Let’s be honest: as important as practicing the fundamentals is to improving your lettering, it’s not always the most exciting thing. When lettering begins to feel like a chore, a good way to spice things up, reignite your passion, and keep your creative juices flowing is to develop a side project. A good side project starts small, and scales up as you decide to commit more time to it - it doesn’t need to have a perfectly coded, dedicated internet home. Some side projects work best with a dedicated website, Tumblr, or Instagram account, but most are fine if they’re just something you post on your existing accounts in addition to your regular work. Integrating it into your existing web presence leverages your current followers for feedback on the project and makes the project a part of your personal brand, while a dedicated space for the project gives it some permanency.
A big part of culture while working at Google includes encouraging employees to spend 20% of their work time exploring other creative pursuits or working on side projects. Google found that this increased productivity, happiness, and collaboration among their teams. Google benefited immensely from this side project policy - 20% projects are credited with the development of many of Google’s products - and your lettering work can benefit, too.
Creative hobbies have proven time and again to can increase work performance, and help employees bounce back from the stress of their everyday work. When your deliberate lettering practice begins to stress you out, your productivity (and rate of improvement) will suffer; it’s time to develop a side project!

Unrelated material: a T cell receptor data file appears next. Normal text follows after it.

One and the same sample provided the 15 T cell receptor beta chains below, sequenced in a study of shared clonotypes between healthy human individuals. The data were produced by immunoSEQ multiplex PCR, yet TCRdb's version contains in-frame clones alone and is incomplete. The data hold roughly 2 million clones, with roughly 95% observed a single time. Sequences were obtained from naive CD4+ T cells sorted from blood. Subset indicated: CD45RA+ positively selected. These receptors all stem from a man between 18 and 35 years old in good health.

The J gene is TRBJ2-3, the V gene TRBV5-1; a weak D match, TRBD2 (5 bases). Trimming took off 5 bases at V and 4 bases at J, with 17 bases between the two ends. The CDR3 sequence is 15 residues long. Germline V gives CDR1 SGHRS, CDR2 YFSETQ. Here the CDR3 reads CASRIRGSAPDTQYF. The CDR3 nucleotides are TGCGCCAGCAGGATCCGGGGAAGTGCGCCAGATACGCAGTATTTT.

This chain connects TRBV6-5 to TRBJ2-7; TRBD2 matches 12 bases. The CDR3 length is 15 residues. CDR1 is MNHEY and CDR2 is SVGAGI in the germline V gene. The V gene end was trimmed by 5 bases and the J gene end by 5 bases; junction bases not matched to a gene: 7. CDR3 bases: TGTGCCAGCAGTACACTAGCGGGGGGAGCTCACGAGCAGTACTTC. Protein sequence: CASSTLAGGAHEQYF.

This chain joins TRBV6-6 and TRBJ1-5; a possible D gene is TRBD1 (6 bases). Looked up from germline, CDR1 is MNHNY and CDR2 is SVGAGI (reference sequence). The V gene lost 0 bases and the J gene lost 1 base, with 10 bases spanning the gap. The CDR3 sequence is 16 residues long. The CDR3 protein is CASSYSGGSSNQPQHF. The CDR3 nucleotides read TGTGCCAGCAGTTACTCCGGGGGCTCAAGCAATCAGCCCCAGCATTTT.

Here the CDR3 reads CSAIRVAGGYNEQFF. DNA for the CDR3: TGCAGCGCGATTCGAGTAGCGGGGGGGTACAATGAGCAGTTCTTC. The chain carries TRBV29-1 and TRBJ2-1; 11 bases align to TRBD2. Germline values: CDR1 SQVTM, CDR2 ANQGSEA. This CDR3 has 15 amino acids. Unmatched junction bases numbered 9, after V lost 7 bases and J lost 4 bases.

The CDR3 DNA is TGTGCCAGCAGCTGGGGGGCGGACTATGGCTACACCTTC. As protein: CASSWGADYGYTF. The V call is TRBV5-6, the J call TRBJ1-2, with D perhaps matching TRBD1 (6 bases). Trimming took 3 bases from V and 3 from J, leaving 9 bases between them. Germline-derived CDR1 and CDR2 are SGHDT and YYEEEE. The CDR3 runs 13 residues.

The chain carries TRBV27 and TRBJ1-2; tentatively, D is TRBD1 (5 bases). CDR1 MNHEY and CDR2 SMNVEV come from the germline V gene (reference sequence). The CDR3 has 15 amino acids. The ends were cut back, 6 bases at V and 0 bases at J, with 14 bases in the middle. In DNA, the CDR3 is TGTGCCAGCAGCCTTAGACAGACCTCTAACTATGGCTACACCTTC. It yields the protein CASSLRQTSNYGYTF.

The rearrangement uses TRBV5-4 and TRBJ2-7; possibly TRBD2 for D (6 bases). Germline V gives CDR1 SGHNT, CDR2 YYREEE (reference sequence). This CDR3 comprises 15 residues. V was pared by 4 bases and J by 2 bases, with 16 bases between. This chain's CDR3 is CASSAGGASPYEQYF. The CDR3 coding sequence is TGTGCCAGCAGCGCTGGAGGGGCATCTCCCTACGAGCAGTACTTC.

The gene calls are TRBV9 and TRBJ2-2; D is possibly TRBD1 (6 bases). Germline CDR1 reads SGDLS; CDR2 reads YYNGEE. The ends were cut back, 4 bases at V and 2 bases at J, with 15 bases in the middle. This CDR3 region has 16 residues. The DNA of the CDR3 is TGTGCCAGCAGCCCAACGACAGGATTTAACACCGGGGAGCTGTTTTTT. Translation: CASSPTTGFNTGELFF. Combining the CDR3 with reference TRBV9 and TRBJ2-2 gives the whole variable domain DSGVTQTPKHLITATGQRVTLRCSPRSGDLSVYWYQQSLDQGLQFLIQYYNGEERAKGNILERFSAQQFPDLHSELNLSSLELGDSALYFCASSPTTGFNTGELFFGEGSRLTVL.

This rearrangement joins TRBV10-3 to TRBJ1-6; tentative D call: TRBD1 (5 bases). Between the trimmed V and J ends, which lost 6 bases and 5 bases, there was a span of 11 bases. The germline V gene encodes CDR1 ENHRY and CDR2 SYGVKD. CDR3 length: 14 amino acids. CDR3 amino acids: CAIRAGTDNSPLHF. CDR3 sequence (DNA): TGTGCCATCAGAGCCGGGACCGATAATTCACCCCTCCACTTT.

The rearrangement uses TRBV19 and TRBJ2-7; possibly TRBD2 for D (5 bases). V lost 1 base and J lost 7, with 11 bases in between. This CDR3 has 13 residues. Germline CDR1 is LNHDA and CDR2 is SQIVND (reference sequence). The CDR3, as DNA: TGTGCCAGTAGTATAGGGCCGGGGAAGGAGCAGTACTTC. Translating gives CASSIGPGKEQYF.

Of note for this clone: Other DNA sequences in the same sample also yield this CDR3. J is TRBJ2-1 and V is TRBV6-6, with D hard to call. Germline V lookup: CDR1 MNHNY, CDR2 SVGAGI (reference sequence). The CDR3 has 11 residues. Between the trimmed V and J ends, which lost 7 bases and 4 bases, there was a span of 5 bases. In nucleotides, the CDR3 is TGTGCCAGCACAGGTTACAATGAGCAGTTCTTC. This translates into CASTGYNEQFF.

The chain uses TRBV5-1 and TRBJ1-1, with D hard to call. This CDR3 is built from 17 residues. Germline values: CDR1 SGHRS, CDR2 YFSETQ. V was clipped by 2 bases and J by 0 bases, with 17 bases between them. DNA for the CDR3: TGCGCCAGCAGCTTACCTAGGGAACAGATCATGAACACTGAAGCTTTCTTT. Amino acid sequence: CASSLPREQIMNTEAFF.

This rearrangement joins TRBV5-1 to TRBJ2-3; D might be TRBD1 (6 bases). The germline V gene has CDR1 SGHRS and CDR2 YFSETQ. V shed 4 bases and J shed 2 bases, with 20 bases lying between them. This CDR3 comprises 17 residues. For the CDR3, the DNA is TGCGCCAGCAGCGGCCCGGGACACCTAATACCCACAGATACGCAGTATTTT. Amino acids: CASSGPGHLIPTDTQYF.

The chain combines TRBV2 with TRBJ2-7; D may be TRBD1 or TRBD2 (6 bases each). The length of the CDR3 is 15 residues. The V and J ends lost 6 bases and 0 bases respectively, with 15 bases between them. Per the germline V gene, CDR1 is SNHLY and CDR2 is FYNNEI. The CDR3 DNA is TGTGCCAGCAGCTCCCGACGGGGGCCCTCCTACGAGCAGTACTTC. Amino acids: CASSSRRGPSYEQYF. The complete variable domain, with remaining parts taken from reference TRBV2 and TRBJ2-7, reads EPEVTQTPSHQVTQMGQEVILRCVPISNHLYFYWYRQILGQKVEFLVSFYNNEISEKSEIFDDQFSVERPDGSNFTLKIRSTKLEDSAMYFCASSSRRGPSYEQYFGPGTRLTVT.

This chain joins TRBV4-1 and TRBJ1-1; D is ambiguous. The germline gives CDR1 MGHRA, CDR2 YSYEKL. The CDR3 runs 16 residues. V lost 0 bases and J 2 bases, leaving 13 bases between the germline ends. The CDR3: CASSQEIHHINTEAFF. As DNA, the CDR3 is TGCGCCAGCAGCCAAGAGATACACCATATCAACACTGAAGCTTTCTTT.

The right side project will inject excitement into your lettering, and motivate you to keep going - in both the side project and your regular work. The lettering you do for your side project will also act as additional practice to improve your overall lettering skills.
Many lettering artists have gained notoriety for their side projects, because side projects are naturally shareable content. The common theme or interesting twist the work is united under makes a side project more shareable over your regular body of work. (“This guy does calligraphy” isn’t quite as interesting as “this guy does calligraphy with vegetables.”)
However, notoriety should not be your motivation. A side project should excite you, and that is what will make a project great, which is what will make people want to share it. Focusing on notoriety will kill the side project magic.
There are a few different structures you can build a side project around. Most end up being a cross section of at least two of these structures - a numeric technique-focused project, for example, might have you practicing vintage lettering styles every day for 100 days.
Numeric side projects are pretty simple. Pick a content area, topic, or tool, and commit to doing it for x number of days, or x number of words or letters. Numeric goals are generally centered around something you want to explore or focus your practice on for a limited time - they’re a great way to challenge yourself to learn a new tool or technique. Terence Tang recently completed 100 days of calligraphy videos - he committed to posting a video of his calligraphy process to Instagram for 100 days in a row.
A side project can be a great way to learn how to use a new lettering tool (or think outside the box and use a non-tool as a tool), and really see your progress from start to finish. Trying new things is an important way to reinvigorate your love of lettering and create a well-rounded body of work. Calligrapher and letterer Ian Barnard used vegetables as calligraphy tools, to inject some fun into his work. He wasn’t worried about perfection - he was focused on experimentation.